Posts from Google Docs

Dropbox to Google Drive Sync

A number of companies send me documents in Dropbox. I am happy to get them that way. Most of these documents are .doc, .xls, and .ppt files. Since I don't use word, excel, and powerpoint anymore as part of my committment to move my entire computing experience to the cloud, I end up doing a hack which involves downloading the files to my desktop, then emailing them to myself in gmail, then opening them as google docs in google drive.

This convoluted process has the added benefit of then being able to share these documents freely with the USV team in our shared google drive. Many of the documents that are shared with me on Dropbox are shared in folders that I don't control and the rest of the USV team doesn't have access to.

What I am currently looking for and doing a fair bit of research on is the available services out there that sync Dropbox to Google Drive. I want to find one that works easily and reliably, and that allows me to automate the syncing of various dropbox folders to my google drive and then be able to open the file as a converted google doc.

I'd be grateful for advice on services that all of you are using to accomplish this task. If you are an entrepreneur who has built such a service, feel free to advocate for your service in the comments. We won't accuse you of spamming us with your marketing pitch.

Once I select a service to use, I will post about it here.


The Free Internet Act

The Reddit community has posted a proposed piece of legislation they call The Free Internet Act on Google Docs. I've just taken a look at it and will need to think about all of these provisions a bit before I have an opinion about whether this is a sensible proposal or not.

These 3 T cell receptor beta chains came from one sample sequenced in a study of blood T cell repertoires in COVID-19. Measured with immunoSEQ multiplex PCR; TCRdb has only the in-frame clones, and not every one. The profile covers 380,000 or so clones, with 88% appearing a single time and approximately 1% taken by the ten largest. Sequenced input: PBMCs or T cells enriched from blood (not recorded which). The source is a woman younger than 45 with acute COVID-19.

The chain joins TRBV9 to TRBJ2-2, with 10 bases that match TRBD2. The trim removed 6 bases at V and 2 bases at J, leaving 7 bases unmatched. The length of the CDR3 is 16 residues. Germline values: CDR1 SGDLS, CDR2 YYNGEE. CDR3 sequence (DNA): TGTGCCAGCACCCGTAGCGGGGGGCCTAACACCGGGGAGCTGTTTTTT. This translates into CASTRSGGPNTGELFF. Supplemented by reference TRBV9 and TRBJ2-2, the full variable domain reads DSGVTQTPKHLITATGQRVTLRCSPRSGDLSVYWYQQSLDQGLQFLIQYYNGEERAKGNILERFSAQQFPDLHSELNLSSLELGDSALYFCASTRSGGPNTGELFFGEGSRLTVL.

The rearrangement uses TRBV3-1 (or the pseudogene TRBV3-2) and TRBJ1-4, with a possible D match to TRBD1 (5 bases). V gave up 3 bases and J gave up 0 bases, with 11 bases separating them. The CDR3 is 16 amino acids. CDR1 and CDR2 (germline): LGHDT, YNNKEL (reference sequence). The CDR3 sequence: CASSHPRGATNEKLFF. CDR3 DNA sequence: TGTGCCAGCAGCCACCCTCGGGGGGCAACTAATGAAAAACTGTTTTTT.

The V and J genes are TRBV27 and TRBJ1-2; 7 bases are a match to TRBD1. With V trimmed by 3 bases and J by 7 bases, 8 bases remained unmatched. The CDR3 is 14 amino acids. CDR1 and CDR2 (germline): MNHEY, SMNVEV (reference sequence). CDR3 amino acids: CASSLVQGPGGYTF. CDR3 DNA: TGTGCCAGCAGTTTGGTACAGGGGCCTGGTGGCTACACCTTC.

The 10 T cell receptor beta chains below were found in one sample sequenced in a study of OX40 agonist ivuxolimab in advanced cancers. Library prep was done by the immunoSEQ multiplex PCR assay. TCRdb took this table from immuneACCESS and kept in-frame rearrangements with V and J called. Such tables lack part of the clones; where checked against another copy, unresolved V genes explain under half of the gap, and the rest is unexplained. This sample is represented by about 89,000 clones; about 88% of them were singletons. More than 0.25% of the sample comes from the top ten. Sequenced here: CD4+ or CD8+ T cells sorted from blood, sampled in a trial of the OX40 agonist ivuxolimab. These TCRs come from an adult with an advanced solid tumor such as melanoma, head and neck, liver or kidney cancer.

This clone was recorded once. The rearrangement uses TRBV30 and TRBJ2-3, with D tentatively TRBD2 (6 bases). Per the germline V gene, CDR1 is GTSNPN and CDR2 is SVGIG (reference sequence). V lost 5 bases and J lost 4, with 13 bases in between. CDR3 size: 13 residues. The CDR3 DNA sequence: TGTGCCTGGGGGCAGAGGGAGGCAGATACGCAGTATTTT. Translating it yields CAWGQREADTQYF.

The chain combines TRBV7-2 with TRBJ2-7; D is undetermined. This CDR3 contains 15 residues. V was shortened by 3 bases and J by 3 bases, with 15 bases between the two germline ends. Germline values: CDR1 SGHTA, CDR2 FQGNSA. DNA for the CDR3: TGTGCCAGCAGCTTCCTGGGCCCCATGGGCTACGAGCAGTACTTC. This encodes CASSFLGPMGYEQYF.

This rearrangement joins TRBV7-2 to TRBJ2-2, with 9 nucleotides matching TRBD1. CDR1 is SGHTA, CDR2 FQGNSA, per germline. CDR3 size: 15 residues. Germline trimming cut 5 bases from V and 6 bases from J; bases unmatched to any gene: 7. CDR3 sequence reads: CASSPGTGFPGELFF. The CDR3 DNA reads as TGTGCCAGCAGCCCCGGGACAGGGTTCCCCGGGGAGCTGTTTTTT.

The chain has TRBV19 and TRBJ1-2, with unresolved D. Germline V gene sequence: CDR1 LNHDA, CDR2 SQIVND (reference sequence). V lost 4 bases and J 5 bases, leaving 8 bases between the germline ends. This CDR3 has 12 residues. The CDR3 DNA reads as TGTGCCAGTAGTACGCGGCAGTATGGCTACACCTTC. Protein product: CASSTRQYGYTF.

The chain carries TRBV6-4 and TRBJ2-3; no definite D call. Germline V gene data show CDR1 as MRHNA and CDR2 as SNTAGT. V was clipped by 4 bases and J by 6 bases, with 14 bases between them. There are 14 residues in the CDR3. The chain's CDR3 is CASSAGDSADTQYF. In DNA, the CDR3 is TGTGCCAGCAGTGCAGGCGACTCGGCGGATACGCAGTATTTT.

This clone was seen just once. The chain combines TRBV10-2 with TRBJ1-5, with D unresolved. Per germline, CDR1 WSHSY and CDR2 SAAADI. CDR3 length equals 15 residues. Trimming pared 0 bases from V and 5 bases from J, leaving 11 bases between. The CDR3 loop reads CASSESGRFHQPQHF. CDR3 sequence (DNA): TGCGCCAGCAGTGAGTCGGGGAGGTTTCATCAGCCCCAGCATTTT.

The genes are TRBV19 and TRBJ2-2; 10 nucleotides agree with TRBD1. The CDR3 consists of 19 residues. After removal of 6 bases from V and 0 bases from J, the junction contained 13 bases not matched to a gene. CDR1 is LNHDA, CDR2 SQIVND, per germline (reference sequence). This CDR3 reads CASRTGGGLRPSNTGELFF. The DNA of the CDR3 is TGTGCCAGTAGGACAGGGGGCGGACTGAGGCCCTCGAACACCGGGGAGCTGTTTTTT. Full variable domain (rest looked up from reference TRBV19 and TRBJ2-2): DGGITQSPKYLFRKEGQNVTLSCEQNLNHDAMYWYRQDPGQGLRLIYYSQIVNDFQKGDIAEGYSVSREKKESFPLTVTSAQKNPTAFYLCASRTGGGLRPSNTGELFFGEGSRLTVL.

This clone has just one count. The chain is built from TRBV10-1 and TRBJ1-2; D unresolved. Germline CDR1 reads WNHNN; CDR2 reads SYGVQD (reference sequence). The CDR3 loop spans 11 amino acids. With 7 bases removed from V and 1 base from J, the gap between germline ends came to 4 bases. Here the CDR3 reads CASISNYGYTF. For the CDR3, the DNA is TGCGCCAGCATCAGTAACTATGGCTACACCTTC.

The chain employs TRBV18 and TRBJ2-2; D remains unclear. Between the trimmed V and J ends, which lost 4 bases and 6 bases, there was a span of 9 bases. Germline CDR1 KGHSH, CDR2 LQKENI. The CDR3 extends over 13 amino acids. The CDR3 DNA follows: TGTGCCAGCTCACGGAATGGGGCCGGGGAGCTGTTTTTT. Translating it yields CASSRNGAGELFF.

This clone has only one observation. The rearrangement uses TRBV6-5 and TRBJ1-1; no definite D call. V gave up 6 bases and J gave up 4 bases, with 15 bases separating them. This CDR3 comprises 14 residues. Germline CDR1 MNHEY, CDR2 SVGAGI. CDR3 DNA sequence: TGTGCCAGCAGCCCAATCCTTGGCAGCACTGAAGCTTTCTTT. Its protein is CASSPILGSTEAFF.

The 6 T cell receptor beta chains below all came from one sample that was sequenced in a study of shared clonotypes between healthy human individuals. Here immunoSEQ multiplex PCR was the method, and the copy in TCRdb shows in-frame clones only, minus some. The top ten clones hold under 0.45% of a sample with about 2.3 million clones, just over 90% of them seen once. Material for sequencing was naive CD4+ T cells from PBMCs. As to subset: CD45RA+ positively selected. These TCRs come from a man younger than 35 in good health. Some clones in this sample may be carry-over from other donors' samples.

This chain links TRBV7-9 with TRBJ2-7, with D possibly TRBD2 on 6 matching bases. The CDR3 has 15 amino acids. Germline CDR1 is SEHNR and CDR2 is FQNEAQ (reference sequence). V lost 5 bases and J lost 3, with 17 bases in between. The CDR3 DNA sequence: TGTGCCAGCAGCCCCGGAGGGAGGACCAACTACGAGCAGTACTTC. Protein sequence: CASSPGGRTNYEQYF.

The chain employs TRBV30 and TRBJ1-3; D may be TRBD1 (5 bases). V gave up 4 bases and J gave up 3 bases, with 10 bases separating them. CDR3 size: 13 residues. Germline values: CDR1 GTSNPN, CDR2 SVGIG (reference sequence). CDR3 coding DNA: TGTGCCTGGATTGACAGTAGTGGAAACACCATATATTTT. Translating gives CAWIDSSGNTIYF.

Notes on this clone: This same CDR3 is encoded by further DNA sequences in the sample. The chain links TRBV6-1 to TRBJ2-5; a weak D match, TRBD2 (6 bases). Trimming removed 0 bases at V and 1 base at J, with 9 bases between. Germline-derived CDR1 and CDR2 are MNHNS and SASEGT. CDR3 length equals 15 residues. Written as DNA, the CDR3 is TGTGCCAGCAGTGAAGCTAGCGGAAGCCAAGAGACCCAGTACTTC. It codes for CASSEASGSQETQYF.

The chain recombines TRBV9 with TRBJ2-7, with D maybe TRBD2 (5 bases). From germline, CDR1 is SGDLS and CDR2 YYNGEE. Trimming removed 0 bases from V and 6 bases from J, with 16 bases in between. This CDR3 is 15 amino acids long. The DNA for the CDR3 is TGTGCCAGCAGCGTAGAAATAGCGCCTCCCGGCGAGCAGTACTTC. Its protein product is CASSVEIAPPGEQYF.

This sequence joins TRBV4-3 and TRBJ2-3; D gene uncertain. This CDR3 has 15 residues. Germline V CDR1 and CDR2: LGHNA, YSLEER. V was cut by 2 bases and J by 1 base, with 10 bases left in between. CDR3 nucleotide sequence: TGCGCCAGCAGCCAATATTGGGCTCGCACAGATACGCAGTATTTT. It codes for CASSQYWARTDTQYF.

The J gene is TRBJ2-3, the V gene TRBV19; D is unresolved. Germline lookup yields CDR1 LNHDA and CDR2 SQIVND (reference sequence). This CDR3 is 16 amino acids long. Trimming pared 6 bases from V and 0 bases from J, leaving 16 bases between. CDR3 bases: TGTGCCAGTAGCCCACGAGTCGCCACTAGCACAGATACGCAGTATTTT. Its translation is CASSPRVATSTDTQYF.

But regardless of whether anything comes of this, I want to make a larger point about transparency in government.

A number of NY tech community people met with a US Senator in the USV event space a few weeks ago to give our views on tech issues coming down the pike. At one point in that meeting, the Senator's staff talked to us about the cybersecurity bill, which at that time had not been released. We asked how long it had been in the works. The answer was quite a while. We asked how long would be available for comment once it came out. The answer was about a month. None of this was this Senator's doing. We were just being informed about what was going on and how we should engage in the process. We were encouraged to read the bill and give our elected officials our opinions on it. And we are doing that. You should do the same. The bill is linked to earlier on in this paragraph.

But as we were having this conversation, my partner Albert asked why bills aren't drafted in public. He suggested an approach that is almost identical to the one that the Reddit community has taken with the Free Internet Act. And the Senator's staff said that such radical transparency wasn't likely to develop in Washington any time soon. 

When an important piece of legislation is drafted in secrecy, such that Senators and their staff members don't even know what is going to be in it, and then is put out for voting on a very fast track, people are going to be suspicious. And suspicious citizens don't make for a healthy democracy.